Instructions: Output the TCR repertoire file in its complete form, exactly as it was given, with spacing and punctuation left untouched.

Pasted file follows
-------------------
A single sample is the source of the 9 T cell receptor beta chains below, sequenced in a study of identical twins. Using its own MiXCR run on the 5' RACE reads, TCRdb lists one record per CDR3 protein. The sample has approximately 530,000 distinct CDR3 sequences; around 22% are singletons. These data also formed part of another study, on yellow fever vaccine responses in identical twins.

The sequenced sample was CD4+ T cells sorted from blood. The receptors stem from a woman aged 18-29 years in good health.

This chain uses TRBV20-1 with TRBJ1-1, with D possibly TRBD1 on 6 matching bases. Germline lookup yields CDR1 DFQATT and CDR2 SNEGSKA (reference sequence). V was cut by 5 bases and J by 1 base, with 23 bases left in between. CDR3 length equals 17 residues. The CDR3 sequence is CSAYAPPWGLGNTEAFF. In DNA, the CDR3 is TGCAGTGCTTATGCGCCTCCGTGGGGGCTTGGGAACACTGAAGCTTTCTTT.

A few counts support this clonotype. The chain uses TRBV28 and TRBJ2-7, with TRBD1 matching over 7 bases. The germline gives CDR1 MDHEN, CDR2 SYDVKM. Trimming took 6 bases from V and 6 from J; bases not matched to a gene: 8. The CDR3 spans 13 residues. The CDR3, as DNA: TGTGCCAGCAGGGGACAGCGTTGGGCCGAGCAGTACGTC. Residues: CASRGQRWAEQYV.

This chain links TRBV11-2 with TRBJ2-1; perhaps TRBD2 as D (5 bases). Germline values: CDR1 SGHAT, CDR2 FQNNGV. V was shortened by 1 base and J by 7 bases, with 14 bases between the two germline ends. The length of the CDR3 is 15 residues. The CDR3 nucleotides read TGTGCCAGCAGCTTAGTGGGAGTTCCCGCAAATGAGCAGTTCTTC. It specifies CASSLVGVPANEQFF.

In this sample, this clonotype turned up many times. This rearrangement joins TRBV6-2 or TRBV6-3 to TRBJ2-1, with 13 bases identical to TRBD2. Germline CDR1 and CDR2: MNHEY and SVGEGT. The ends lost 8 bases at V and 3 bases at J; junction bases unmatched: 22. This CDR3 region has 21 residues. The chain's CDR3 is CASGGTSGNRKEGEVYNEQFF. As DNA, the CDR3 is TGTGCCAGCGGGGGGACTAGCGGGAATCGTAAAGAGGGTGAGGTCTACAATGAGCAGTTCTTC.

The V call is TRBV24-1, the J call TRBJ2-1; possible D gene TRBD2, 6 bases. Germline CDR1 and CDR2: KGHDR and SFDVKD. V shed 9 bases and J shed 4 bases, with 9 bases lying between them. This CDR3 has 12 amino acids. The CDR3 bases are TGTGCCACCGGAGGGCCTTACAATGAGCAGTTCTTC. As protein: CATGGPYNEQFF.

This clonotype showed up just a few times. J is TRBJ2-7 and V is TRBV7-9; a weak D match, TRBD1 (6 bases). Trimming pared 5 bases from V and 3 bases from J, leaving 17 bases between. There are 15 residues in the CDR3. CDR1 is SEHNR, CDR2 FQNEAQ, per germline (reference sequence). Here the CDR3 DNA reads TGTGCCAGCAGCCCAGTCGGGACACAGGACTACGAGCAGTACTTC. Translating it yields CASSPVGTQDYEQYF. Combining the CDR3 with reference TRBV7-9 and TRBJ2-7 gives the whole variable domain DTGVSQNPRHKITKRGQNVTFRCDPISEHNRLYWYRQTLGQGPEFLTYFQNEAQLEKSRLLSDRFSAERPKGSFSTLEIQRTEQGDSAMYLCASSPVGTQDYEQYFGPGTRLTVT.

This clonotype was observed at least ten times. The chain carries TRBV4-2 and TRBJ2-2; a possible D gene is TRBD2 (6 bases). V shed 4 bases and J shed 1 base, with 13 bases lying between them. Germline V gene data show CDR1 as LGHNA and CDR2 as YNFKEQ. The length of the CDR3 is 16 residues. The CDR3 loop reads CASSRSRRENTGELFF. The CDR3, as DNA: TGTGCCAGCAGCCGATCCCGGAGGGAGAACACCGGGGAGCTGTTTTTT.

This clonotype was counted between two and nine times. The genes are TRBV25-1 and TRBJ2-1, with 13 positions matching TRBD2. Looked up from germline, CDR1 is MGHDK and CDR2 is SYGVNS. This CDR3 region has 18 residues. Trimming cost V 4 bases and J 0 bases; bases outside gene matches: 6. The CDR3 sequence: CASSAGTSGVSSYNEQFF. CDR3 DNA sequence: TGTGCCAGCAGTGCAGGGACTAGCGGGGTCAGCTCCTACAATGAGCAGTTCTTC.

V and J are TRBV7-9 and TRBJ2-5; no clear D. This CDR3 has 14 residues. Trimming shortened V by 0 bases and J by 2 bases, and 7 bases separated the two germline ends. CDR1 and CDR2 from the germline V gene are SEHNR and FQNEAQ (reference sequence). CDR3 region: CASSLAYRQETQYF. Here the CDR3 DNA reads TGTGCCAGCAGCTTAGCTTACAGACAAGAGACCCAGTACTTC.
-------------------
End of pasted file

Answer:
A single sample is the source of the 9 T cell receptor beta chains below, sequenced in a study of identical twins. Using its own MiXCR run on the 5' RACE reads, TCRdb lists one record per CDR3 protein. The sample has approximately 530,000 distinct CDR3 sequences; around 22% are singletons. These data also formed part of another study, on yellow fever vaccine responses in identical twins.

The sequenced sample was CD4+ T cells sorted from blood. The receptors stem from a woman aged 18-29 years in good health.

This chain uses TRBV20-1 with TRBJ1-1, with D possibly TRBD1 on 6 matching bases. Germline lookup yields CDR1 DFQATT and CDR2 SNEGSKA (reference sequence). V was cut by 5 bases and J by 1 base, with 23 bases left in between. CDR3 length equals 17 residues. The CDR3 sequence is CSAYAPPWGLGNTEAFF. In DNA, the CDR3 is TGCAGTGCTTATGCGCCTCCGTGGGGGCTTGGGAACACTGAAGCTTTCTTT.

A few counts support this clonotype. The chain uses TRBV28 and TRBJ2-7, with TRBD1 matching over 7 bases. The germline gives CDR1 MDHEN, CDR2 SYDVKM. Trimming took 6 bases from V and 6 from J; bases not matched to a gene: 8. The CDR3 spans 13 residues. The CDR3, as DNA: TGTGCCAGCAGGGGACAGCGTTGGGCCGAGCAGTACGTC. Residues: CASRGQRWAEQYV.

This chain links TRBV11-2 with TRBJ2-1; perhaps TRBD2 as D (5 bases). Germline values: CDR1 SGHAT, CDR2 FQNNGV. V was shortened by 1 base and J by 7 bases, with 14 bases between the two germline ends. The length of the CDR3 is 15 residues. The CDR3 nucleotides read TGTGCCAGCAGCTTAGTGGGAGTTCCCGCAAATGAGCAGTTCTTC. It specifies CASSLVGVPANEQFF.

In this sample, this clonotype turned up many times. This rearrangement joins TRBV6-2 or TRBV6-3 to TRBJ2-1, with 13 bases identical to TRBD2. Germline CDR1 and CDR2: MNHEY and SVGEGT. The ends lost 8 bases at V and 3 bases at J; junction bases unmatched: 22. This CDR3 region has 21 residues. The chain's CDR3 is CASGGTSGNRKEGEVYNEQFF. As DNA, the CDR3 is TGTGCCAGCGGGGGGACTAGCGGGAATCGTAAAGAGGGTGAGGTCTACAATGAGCAGTTCTTC.

The V call is TRBV24-1, the J call TRBJ2-1; possible D gene TRBD2, 6 bases. Germline CDR1 and CDR2: KGHDR and SFDVKD. V shed 9 bases and J shed 4 bases, with 9 bases lying between them. This CDR3 has 12 amino acids. The CDR3 bases are TGTGCCACCGGAGGGCCTTACAATGAGCAGTTCTTC. As protein: CATGGPYNEQFF.

This clonotype showed up just a few times. J is TRBJ2-7 and V is TRBV7-9; a weak D match, TRBD1 (6 bases). Trimming pared 5 bases from V and 3 bases from J, leaving 17 bases between. There are 15 residues in the CDR3. CDR1 is SEHNR, CDR2 FQNEAQ, per germline (reference sequence). Here the CDR3 DNA reads TGTGCCAGCAGCCCAGTCGGGACACAGGACTACGAGCAGTACTTC. Translating it yields CASSPVGTQDYEQYF. Combining the CDR3 with reference TRBV7-9 and TRBJ2-7 gives the whole variable domain DTGVSQNPRHKITKRGQNVTFRCDPISEHNRLYWYRQTLGQGPEFLTYFQNEAQLEKSRLLSDRFSAERPKGSFSTLEIQRTEQGDSAMYLCASSPVGTQDYEQYFGPGTRLTVT.

This clonotype was observed at least ten times. The chain carries TRBV4-2 and TRBJ2-2; a possible D gene is TRBD2 (6 bases). V shed 4 bases and J shed 1 base, with 13 bases lying between them. Germline V gene data show CDR1 as LGHNA and CDR2 as YNFKEQ. The length of the CDR3 is 16 residues. The CDR3 loop reads CASSRSRRENTGELFF. The CDR3, as DNA: TGTGCCAGCAGCCGATCCCGGAGGGAGAACACCGGGGAGCTGTTTTTT.

This clonotype was counted between two and nine times. The genes are TRBV25-1 and TRBJ2-1, with 13 positions matching TRBD2. Looked up from germline, CDR1 is MGHDK and CDR2 is SYGVNS. This CDR3 region has 18 residues. Trimming cost V 4 bases and J 0 bases; bases outside gene matches: 6. The CDR3 sequence: CASSAGTSGVSSYNEQFF. CDR3 DNA sequence: TGTGCCAGCAGTGCAGGGACTAGCGGGGTCAGCTCCTACAATGAGCAGTTCTTC.

V and J are TRBV7-9 and TRBJ2-5; no clear D. This CDR3 has 14 residues. Trimming shortened V by 0 bases and J by 2 bases, and 7 bases separated the two germline ends. CDR1 and CDR2 from the germline V gene are SEHNR and FQNEAQ (reference sequence). CDR3 region: CASSLAYRQETQYF. Here the CDR3 DNA reads TGTGCCAGCAGCTTAGCTTACAGACAAGAGACCCAGTACTTC.